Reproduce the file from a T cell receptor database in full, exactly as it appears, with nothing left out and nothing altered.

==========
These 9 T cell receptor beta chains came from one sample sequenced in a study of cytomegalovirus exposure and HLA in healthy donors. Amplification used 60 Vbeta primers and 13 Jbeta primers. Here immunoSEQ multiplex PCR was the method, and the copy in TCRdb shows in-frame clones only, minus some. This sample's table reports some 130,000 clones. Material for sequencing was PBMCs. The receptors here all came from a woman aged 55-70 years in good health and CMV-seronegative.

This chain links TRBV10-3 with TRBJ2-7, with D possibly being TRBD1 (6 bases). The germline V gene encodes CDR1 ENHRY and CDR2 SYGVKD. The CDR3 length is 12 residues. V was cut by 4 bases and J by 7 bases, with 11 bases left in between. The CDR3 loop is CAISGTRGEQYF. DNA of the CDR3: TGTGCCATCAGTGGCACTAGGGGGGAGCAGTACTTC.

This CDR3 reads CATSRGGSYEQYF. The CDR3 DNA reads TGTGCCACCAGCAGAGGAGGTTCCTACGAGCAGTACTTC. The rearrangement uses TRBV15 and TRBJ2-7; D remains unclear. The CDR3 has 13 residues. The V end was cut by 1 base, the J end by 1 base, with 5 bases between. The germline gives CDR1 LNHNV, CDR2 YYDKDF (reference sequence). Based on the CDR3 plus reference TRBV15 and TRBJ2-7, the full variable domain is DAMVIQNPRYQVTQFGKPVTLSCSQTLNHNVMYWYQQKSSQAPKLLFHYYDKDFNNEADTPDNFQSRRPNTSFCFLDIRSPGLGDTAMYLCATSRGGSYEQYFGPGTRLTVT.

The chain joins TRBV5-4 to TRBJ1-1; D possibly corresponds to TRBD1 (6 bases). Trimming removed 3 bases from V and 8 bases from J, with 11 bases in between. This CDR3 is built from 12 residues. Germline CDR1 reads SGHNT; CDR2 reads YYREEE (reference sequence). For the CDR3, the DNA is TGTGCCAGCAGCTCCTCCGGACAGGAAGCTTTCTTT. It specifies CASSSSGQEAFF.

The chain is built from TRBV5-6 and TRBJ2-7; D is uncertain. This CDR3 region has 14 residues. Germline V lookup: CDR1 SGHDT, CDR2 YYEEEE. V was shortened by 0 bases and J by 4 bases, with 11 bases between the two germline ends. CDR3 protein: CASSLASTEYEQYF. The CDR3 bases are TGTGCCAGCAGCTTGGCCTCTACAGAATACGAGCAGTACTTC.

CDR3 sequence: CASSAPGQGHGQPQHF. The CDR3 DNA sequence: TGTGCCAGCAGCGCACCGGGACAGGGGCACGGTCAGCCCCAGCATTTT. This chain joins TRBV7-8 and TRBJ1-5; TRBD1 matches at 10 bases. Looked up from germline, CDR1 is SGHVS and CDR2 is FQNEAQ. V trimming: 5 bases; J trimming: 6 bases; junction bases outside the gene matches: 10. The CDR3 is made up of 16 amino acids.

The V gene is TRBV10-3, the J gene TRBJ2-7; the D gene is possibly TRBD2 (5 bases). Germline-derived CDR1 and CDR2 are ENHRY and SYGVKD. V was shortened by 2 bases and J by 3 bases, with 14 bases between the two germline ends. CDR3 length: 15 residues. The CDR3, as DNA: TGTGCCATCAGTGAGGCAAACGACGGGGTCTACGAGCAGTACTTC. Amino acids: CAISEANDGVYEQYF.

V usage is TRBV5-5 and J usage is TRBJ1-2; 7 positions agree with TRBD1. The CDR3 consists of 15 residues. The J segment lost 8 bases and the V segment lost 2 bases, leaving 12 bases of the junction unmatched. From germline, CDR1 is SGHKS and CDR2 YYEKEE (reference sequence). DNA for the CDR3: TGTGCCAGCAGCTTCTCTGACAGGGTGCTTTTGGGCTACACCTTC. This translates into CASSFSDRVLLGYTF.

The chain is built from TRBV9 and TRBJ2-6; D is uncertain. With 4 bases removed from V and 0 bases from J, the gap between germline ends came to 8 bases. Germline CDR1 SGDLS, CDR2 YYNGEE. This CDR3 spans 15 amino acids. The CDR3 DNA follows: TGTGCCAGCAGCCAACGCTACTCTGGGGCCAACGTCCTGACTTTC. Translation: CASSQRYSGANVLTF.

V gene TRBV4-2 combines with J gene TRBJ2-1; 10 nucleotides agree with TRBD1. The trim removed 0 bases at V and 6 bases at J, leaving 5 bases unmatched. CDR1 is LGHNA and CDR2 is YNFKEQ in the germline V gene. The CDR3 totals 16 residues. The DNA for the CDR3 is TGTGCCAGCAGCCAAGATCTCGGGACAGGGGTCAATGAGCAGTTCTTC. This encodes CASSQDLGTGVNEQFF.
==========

These 9 T cell receptor beta chains came from one sample sequenced in a study of cytomegalovirus exposure and HLA in healthy donors. Amplification used 60 Vbeta primers and 13 Jbeta primers. Here immunoSEQ multiplex PCR was the method, and the copy in TCRdb shows in-frame clones only, minus some. This sample's table reports some 130,000 clones. Material for sequencing was PBMCs. The receptors here all came from a woman aged 55-70 years in good health and CMV-seronegative.

This chain links TRBV10-3 with TRBJ2-7, with D possibly being TRBD1 (6 bases). The germline V gene encodes CDR1 ENHRY and CDR2 SYGVKD. The CDR3 length is 12 residues. V was cut by 4 bases and J by 7 bases, with 11 bases left in between. The CDR3 loop is CAISGTRGEQYF. DNA of the CDR3: TGTGCCATCAGTGGCACTAGGGGGGAGCAGTACTTC.

This CDR3 reads CATSRGGSYEQYF. The CDR3 DNA reads TGTGCCACCAGCAGAGGAGGTTCCTACGAGCAGTACTTC. The rearrangement uses TRBV15 and TRBJ2-7; D remains unclear. The CDR3 has 13 residues. The V end was cut by 1 base, the J end by 1 base, with 5 bases between. The germline gives CDR1 LNHNV, CDR2 YYDKDF (reference sequence). Based on the CDR3 plus reference TRBV15 and TRBJ2-7, the full variable domain is DAMVIQNPRYQVTQFGKPVTLSCSQTLNHNVMYWYQQKSSQAPKLLFHYYDKDFNNEADTPDNFQSRRPNTSFCFLDIRSPGLGDTAMYLCATSRGGSYEQYFGPGTRLTVT.

The chain joins TRBV5-4 to TRBJ1-1; D possibly corresponds to TRBD1 (6 bases). Trimming removed 3 bases from V and 8 bases from J, with 11 bases in between. This CDR3 is built from 12 residues. Germline CDR1 reads SGHNT; CDR2 reads YYREEE (reference sequence). For the CDR3, the DNA is TGTGCCAGCAGCTCCTCCGGACAGGAAGCTTTCTTT. It specifies CASSSSGQEAFF.

The chain is built from TRBV5-6 and TRBJ2-7; D is uncertain. This CDR3 region has 14 residues. Germline V lookup: CDR1 SGHDT, CDR2 YYEEEE. V was shortened by 0 bases and J by 4 bases, with 11 bases between the two germline ends. CDR3 protein: CASSLASTEYEQYF. The CDR3 bases are TGTGCCAGCAGCTTGGCCTCTACAGAATACGAGCAGTACTTC.

CDR3 sequence: CASSAPGQGHGQPQHF. The CDR3 DNA sequence: TGTGCCAGCAGCGCACCGGGACAGGGGCACGGTCAGCCCCAGCATTTT. This chain joins TRBV7-8 and TRBJ1-5; TRBD1 matches at 10 bases. Looked up from germline, CDR1 is SGHVS and CDR2 is FQNEAQ. V trimming: 5 bases; J trimming: 6 bases; junction bases outside the gene matches: 10. The CDR3 is made up of 16 amino acids.

The V gene is TRBV10-3, the J gene TRBJ2-7; the D gene is possibly TRBD2 (5 bases). Germline-derived CDR1 and CDR2 are ENHRY and SYGVKD. V was shortened by 2 bases and J by 3 bases, with 14 bases between the two germline ends. CDR3 length: 15 residues. The CDR3, as DNA: TGTGCCATCAGTGAGGCAAACGACGGGGTCTACGAGCAGTACTTC. Amino acids: CAISEANDGVYEQYF.

V usage is TRBV5-5 and J usage is TRBJ1-2; 7 positions agree with TRBD1. The CDR3 consists of 15 residues. The J segment lost 8 bases and the V segment lost 2 bases, leaving 12 bases of the junction unmatched. From germline, CDR1 is SGHKS and CDR2 YYEKEE (reference sequence). DNA for the CDR3: TGTGCCAGCAGCTTCTCTGACAGGGTGCTTTTGGGCTACACCTTC. This translates into CASSFSDRVLLGYTF.

The chain is built from TRBV9 and TRBJ2-6; D is uncertain. With 4 bases removed from V and 0 bases from J, the gap between germline ends came to 8 bases. Germline CDR1 SGDLS, CDR2 YYNGEE. This CDR3 spans 15 amino acids. The CDR3 DNA follows: TGTGCCAGCAGCCAACGCTACTCTGGGGCCAACGTCCTGACTTTC. Translation: CASSQRYSGANVLTF.

V gene TRBV4-2 combines with J gene TRBJ2-1; 10 nucleotides agree with TRBD1. The trim removed 0 bases at V and 6 bases at J, leaving 5 bases unmatched. CDR1 is LGHNA and CDR2 is YNFKEQ in the germline V gene. The CDR3 totals 16 residues. The DNA for the CDR3 is TGTGCCAGCAGCCAAGATCTCGGGACAGGGGTCAATGAGCAGTTCTTC. This encodes CASSQDLGTGVNEQFF.